Each week in the Friday Roundup, Riding the Tiger takes a look at the major news stories of the week involving the presidential election of 2012.
Vox Populi. Pressure is building for President Obama to do something more for Latino voters as his policies have produced few gains for them. The administration attempted to respond today with Homeland Security Secretary Janet Napolitano announcement that the Obama administration will block deportations of hundreds of thousands of young illegal immigrants who had been brought to the country as children. Jeb Bush said that Mitt Romney needs broader ideas on immigration if he is going to appeal to Hispanic voters.
According to a new Washington Post/ABC News poll, 43 percent of voters expressed a favorable impression of President Obama’s plan for the economy, while 37 percent say the same of Romney.
According to a new poll by the Pew Global Attitudes Project, global approval of President Obama’s policies has declined significantly. Except among Americans and Indians, there is considerable opposition to the Obama administration’s use of drones.
Jonathan Bernstein debunked five myths about swing states.
It’s the economy, stupid! President Obama delivered a major address in Ohio on economy telling voters, “This November is your chance to render a verdict on the debate over how to grow the economy, how to create good jobs, how to pay down our deficit.” Romney sought to frame the president’s speech in his own address on the economy, telling voters not to “forget he’s been president for 3 ½ years, and talk is cheap. Actions speak very loud.” The RNC also hit back with this video.
Why is Romney out-fundraising the Obama campaign? Michael Kranish, who spoke at a Miller Center Forum this spring on “The Real Romney,” argued that Romney is the king of Super PACs. At the same time, Romney has also portrayed himself as a campaign finance reformer, saying, “Campaign finance law has made a mockery of our political campaign season. We really ought to let campaigns raise the money they need and just get rid of these super PACs.” In related news, Sheldon Adelson is giving $10 million to the pro-Romney super PAC Restore Our Future and said future donations could be “limitless.” Adelson told Forbes, “I’m against very wealthy people attempting to or influencing elections. But as long as it’s doable I’m going to do it.” Newt Gingrich told MSNBC’s Al Sharpton that “the current [elections] system is rigged, frankly, in favor of the wealthy.” Meanwhile, President Obama has been focusing on star-studded fundraisers.
Ad Wars. Priorities USA and the Service Employees International Union teamed up to launch a $4-million, three-state, Spanish ad campaign that targets Latino voters and features Romney gaffes on the economy and employment. It is also airing ads attacking Romney’s record at Bain. Romney’s campaign launched a $3.3 million ad campaign in seven battleground states.
VEEPwatch. Joel K. Goldstein debunked myths about veep selection. Rebecca Kaplan argued that Romney’s choice could be used to boost fundraising and analyzes the money potential each of the potential veeps might bring to the campaign. Rick Santorum said he would answer the call to serve as number two, but is not enthusiastic about Senator Marco Rubio as a vice president. Although Jeb Bush has repeatedly said he’s not interested, his son, George P. Bush, said that if called upon, his father would serve. Potential veeps Senators Rob Portman and Kelly Ayotte will join Romney on a bus tour in Ohio and New Hampshire, respectively, and Wisconsin Representative Paul Ryan will campaign with the candidate in his hometown of Janesville.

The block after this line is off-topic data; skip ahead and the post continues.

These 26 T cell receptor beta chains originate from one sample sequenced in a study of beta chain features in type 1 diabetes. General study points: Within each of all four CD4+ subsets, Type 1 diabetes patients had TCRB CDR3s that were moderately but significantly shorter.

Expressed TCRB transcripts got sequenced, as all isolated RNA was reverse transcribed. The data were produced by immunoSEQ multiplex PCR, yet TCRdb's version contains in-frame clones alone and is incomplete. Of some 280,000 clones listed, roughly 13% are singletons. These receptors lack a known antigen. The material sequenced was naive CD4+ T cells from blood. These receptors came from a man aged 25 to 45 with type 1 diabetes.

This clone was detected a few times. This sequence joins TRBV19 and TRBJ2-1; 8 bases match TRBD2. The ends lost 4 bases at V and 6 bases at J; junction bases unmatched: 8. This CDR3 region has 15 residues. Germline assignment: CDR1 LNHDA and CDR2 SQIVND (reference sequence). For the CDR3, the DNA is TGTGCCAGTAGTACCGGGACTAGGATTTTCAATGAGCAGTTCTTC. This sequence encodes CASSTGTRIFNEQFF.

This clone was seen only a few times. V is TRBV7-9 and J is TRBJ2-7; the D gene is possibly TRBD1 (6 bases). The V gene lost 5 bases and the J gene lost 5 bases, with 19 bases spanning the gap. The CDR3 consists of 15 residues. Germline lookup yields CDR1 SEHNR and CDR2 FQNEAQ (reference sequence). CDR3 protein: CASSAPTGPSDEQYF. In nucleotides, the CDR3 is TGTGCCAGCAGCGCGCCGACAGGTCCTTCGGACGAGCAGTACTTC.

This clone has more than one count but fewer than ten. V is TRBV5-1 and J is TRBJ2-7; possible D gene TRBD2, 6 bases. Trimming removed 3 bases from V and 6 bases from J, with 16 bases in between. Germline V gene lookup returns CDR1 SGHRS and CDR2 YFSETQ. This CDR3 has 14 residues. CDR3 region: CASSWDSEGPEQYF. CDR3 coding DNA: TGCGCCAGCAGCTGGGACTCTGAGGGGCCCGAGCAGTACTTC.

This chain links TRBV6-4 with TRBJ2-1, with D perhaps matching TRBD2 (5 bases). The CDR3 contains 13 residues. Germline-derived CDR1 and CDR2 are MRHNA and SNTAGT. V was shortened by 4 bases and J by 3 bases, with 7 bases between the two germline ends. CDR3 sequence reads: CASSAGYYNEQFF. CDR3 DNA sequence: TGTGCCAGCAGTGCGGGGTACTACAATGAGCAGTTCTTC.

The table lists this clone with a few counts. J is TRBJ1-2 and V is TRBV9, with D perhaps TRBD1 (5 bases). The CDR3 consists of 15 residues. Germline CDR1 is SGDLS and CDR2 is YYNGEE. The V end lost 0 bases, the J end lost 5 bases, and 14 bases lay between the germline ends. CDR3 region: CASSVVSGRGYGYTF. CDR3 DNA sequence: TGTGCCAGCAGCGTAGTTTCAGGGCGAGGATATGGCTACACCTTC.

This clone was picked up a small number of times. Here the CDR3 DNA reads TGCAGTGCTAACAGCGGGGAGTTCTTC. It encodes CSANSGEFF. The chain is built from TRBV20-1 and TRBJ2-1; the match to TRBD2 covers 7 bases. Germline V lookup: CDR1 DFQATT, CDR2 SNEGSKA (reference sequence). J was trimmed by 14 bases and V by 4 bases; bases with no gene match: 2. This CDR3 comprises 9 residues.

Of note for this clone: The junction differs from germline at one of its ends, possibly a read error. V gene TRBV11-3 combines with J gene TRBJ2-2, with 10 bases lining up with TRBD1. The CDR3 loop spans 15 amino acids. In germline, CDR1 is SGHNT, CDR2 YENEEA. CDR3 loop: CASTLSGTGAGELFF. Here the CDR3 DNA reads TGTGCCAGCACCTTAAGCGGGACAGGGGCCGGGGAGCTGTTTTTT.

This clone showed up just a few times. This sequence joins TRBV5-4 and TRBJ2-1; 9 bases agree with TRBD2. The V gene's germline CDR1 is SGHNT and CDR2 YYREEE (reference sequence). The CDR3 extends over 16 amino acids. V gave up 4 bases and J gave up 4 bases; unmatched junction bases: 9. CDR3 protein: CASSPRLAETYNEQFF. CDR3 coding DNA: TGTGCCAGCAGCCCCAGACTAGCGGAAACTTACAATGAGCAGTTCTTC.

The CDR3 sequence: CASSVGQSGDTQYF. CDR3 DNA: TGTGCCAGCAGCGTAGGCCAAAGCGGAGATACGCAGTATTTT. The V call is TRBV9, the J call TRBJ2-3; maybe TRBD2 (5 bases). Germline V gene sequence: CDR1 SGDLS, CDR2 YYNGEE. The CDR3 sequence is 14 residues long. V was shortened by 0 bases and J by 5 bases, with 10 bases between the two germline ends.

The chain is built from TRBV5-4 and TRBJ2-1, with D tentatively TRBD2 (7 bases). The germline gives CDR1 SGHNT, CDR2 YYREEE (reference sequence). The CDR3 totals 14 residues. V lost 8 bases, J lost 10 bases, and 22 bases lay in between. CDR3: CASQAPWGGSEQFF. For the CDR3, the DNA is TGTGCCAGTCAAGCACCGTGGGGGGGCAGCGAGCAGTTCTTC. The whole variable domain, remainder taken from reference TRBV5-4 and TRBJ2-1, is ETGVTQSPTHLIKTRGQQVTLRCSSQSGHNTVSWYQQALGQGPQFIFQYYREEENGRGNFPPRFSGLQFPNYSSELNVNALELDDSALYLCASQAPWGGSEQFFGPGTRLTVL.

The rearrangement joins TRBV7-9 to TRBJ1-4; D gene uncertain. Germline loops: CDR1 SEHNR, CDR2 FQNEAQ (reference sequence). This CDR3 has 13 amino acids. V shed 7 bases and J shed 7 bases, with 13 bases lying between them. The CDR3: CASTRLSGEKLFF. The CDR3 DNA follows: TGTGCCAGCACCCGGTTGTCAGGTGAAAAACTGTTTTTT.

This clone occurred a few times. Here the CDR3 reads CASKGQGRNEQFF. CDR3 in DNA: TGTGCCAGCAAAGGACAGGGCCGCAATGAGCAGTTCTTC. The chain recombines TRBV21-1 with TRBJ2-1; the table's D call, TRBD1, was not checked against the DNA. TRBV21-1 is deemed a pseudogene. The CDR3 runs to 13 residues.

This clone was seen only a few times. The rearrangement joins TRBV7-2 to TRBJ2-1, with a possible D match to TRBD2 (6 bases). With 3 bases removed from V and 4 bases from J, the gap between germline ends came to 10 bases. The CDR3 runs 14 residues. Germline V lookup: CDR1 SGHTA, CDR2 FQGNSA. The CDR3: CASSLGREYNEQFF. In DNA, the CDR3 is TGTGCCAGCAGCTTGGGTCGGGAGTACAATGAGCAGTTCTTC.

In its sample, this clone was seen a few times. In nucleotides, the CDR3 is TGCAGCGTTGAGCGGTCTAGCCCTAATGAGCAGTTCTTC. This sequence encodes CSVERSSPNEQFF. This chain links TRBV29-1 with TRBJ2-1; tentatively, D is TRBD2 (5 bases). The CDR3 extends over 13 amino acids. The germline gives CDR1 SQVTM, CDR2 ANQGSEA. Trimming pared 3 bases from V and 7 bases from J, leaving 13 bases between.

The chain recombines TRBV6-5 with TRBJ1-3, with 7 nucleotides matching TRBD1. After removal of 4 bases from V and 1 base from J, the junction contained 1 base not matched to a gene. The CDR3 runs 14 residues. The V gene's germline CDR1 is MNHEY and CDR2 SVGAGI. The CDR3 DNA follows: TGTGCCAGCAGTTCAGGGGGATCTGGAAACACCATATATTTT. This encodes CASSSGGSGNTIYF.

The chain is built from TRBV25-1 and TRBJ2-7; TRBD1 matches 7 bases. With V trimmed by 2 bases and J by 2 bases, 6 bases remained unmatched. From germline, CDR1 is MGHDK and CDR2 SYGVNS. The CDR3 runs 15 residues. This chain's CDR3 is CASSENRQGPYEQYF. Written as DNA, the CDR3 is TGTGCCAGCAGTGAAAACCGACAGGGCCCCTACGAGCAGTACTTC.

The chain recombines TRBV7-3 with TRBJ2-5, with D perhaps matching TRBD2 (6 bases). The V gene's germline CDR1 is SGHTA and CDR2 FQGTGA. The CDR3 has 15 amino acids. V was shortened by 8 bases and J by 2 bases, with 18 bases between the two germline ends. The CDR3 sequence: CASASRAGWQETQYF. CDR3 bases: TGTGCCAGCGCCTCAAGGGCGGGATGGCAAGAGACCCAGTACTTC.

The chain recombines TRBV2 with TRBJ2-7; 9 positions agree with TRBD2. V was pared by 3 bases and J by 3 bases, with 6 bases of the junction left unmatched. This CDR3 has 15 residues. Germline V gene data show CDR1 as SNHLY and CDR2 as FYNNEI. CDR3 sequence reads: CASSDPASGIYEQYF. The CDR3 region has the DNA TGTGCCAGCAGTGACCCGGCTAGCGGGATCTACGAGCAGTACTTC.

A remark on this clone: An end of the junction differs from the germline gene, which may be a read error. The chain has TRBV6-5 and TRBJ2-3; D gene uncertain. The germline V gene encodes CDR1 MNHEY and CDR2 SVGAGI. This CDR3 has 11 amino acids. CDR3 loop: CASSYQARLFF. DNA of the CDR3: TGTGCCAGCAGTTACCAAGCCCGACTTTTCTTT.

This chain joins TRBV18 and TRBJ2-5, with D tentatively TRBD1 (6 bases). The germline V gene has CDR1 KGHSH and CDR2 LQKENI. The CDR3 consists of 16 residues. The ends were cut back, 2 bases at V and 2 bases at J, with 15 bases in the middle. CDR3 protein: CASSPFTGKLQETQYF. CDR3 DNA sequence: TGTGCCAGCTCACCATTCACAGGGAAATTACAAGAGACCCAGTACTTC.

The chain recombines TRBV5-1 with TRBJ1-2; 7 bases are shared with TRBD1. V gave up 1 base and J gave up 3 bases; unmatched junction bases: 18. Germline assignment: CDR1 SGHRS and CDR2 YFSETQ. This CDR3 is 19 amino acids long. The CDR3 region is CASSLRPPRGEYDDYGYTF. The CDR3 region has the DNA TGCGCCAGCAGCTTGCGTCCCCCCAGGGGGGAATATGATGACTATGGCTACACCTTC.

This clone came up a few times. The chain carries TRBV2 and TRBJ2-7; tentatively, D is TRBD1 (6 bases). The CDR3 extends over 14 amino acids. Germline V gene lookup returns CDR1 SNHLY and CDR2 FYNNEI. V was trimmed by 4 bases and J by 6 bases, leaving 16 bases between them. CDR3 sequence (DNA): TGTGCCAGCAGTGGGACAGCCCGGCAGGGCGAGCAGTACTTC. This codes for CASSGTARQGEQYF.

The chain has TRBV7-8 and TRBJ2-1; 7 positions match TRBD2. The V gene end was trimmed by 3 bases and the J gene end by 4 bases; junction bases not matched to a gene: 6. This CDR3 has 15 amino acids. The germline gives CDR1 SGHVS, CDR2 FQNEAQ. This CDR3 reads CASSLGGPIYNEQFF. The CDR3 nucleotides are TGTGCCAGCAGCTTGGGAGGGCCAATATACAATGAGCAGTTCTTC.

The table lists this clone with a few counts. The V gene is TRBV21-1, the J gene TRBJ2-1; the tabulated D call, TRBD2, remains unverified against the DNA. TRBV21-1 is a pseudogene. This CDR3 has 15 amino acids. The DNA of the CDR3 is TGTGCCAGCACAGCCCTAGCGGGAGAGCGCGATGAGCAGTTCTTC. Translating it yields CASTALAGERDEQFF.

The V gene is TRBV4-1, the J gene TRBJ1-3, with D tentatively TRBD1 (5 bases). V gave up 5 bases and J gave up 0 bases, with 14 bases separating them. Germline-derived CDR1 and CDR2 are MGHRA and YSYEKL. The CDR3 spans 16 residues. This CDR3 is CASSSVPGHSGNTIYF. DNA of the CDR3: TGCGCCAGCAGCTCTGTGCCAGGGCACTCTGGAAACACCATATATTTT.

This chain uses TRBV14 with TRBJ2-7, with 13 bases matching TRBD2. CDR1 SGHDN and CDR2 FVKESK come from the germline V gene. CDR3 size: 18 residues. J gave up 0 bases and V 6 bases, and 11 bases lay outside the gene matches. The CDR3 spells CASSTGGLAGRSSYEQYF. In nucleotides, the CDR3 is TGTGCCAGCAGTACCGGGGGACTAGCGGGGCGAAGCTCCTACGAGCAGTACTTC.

Healthcare. At a campaign stop in Orlando, Romney outlined his vision for a “consumer market” as an alternative to Obama’s healthcare plan. Just about everyone is weighing in on when SCOTUS will hand down the healthcare and immigration decisions what the implications of the decisions will be for politics and the Court.
Partisanship. Jeb Bush said that Ronald Reagan and George H.W. Bush would have a hard time getting nominated by the current Republican Party and they would struggle with “an orthodoxy that doesn’t allow for disagreement.” He later clarified what he meant in four tweets. James Bopp Jr., a prominent conservative lawyer and the vice chairman of the Republican National Committee, is among those tasked with writing the GOP platform. Bopp is using his expertise to advise FreedomWorks, an advocacy organization associated with the Tea Party, on how to shape the GOP’s platform. Democratic strategist and pollster Mark Mellman opines in The Hill that democratic dysfunction begins with the parties.
Potpourri. Romney’s education plan, presented in a May 23rd speech to the Chamber of Commerce, is “a broad overhaul of current policy, one that reverses a quarter-century trend, under Republican and Democratic presidents, of concentrating responsibility for school quality at the federal level,” according to Trip Gabriel. Jonathan Bernstein opined about fancy dancing on same-sex marriage.
Miller Center Director of Democracy and Governance Studies Sidney M. Milkis argued this week that the 1912 election was transformative. It initiated important changes that redefined the meaning and practice of self-government in the United States away from representative institutions and toward a pure democracy.
The Miller Center announced David Casalaspi, a rising fourth-year history student, as the recipient of the fourth annual Undergraduate Research Award. Casalaspi will examine the effects of cheating scandals on federal education policymaking between 1988 and 2002. Guian McKee, associate professor of public policy in the Miller Center’s Presidential Recordings Program and at the Frank Batten School of Leadership and Public Policy, will serve as his faculty advisor.